February 28, 2017 report
Model suggests when it is best to blame someone for a cyber-attack or when to keep quiet about it
(Tech Xplore)—A team with researches from several institutions in the U.S. has built a model to help decision makers decide when it is best to keep quiet about a cyber-attack or when to publicly blame those suspected of carrying out the attack. In their paper published in Proceedings of the National Academy of Sciences, the team describes scenarios in which game theory can help those in a position to take action against hackers.
Getting hacked has become commonplace in the world today, particularly for public and private institutions. The damage from a cyber-attack can include identity theft, public embarrassment, and altering the outcome of a nationwide election. In this new effort, the researchers have found that game theory suggests publicly blaming those believed to be responsible for an attack may not always be the best course of action.
One example would be where an attacker has been identified but the victim has little means of recourse—The North Korean hack into Sony's database is such an example. Successfully stealing secrets from Sony was nothing but positive for North Korea, but because the country has little to hack, publicly announcing that they were the perpetrators only served to bolster that country's tech cred. The same might be said for a Russian team hacking into emails of Democratic Party leaders in the U.S.—when it was discovered who had done the deed, those who had been wronged took to the press to argue for revenge. Yet the only fallout appeared to be chest thumping by people all over Russia—even President Obama noted at the time that perhaps revealing the perpetrators only served to instill pride in the Russian people and their gang of hackers.
Looking at it from the other side, there are clear cases when going public is the best course of action—when hackers broke into the accounts of celebrities, stole private pictures and posted them on the internet, the publicity surrounding the event helped to finger those responsible—when the perpetrators were caught and sentenced to jail, it sent a very clear message to others who might be considering something similar.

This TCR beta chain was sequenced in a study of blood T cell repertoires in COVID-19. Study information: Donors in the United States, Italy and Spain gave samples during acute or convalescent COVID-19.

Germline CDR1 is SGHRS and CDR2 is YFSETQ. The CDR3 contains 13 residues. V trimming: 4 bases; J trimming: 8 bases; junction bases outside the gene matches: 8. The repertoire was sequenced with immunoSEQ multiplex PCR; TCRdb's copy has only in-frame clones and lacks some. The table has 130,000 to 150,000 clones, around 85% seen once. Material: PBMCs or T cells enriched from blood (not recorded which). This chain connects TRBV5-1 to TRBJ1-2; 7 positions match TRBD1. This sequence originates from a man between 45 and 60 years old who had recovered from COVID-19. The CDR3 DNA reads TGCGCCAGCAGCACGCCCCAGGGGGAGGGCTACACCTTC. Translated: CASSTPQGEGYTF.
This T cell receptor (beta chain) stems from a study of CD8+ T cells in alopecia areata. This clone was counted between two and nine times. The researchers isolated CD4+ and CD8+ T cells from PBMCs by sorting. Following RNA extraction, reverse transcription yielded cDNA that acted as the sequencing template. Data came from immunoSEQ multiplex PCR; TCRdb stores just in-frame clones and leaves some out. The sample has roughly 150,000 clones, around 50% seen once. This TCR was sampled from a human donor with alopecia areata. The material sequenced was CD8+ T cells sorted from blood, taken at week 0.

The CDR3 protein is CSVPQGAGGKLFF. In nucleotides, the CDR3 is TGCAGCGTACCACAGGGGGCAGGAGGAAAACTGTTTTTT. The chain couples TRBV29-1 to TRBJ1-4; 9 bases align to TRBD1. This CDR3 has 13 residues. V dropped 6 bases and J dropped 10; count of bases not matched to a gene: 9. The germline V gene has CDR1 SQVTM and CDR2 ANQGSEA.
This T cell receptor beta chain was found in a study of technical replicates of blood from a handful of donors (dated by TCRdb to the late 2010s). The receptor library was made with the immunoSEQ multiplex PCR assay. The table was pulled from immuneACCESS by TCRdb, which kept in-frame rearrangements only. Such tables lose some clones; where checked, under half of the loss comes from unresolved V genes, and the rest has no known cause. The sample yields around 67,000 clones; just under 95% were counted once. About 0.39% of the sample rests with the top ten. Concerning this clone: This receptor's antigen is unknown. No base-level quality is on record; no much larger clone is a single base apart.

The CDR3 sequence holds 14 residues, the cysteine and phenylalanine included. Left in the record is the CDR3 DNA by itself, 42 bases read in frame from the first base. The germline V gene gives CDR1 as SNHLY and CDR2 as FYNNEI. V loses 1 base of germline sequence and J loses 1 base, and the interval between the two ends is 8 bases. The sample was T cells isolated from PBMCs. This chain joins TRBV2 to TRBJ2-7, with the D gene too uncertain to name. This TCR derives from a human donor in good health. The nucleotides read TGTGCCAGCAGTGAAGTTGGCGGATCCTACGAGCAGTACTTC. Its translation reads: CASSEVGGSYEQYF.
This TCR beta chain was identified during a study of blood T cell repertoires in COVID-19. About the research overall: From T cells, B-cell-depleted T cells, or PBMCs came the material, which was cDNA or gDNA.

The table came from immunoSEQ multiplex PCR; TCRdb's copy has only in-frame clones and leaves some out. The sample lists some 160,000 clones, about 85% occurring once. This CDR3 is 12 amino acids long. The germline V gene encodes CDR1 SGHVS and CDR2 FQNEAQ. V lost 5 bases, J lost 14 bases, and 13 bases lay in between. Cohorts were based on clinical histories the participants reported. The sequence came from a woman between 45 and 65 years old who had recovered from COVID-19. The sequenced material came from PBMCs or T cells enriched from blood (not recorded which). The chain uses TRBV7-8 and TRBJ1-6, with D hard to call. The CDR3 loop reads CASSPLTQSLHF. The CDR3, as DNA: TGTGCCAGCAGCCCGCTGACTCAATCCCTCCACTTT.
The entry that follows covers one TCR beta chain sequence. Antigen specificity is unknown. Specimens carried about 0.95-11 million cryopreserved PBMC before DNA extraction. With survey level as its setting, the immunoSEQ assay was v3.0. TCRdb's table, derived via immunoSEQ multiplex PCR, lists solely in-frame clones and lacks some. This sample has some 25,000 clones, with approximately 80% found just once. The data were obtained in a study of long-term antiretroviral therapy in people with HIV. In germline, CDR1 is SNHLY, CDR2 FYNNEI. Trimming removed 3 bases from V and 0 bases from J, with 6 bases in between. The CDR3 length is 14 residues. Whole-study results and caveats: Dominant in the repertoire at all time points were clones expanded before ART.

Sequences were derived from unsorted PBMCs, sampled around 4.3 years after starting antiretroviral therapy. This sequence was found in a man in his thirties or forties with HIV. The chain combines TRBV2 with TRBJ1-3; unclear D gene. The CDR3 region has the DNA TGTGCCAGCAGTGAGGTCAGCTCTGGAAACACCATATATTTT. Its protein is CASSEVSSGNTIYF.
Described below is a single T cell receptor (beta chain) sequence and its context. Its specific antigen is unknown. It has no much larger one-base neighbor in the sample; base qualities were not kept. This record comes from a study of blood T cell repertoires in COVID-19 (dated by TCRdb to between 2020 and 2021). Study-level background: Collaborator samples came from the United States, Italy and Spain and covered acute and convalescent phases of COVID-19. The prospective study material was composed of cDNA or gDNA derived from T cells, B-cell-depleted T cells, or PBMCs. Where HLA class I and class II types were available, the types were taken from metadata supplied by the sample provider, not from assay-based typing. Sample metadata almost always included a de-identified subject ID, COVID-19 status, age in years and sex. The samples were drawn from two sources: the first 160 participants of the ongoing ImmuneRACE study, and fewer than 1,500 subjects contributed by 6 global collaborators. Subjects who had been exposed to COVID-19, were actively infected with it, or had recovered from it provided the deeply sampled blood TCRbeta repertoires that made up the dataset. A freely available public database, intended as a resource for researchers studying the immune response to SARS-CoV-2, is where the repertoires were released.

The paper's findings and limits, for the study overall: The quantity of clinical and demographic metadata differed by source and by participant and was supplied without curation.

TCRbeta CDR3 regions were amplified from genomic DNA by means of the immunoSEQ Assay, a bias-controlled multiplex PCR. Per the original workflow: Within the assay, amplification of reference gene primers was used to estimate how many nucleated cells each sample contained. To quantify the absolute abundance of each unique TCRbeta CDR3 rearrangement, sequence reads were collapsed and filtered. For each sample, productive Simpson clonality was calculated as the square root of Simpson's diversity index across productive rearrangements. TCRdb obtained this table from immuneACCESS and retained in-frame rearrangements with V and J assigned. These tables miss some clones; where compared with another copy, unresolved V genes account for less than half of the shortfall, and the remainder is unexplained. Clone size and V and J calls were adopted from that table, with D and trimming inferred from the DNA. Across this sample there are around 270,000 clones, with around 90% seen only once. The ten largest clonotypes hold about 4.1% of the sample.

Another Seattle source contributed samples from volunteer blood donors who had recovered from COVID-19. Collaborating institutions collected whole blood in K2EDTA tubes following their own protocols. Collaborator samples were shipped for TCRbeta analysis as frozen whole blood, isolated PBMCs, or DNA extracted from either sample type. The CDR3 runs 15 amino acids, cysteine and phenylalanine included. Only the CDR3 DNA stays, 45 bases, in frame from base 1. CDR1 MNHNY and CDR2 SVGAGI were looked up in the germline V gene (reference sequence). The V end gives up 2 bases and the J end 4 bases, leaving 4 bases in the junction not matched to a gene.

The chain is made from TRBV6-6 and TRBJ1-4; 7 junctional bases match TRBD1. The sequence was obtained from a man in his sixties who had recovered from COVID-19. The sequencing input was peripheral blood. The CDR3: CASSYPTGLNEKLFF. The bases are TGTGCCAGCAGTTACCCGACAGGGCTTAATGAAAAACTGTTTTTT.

Some have likened the business of government-sponsored hacking attacks as a new form of modern warfare and smaller attacks by angry groups as terrorism. This, the researchers suggest, means that groups or governments will need to have more tools available, such as the model they have built, to make better decisions when deciding how to retaliate under sometimes murky circumstances.
Cyber conflict is now a common and potentially dangerous occurrence. The target typically faces a strategic choice based on its ability to attribute the attack to a specific perpetrator and whether it has a viable punishment at its disposal. We present a game-theoretic model, in which the best strategic choice for the victim depends on the vulnerability of the attacker, the knowledge level of the victim, payoffs for different outcomes, and the beliefs of each player about their opponent. The resulting blame game allows analysis of four policy-relevant questions: the conditions under which peace (i.e., no attacks) is stable, when attacks should be tolerated, the consequences of asymmetric technical attribution capabilities, and when a mischievous third party or an accident can undermine peace. Numerous historical examples illustrate how the theory applies to cases of cyber or kinetic conflict involving the United States, Russia, China, Japan, North Korea, Estonia, Israel, Iran, and Syria.
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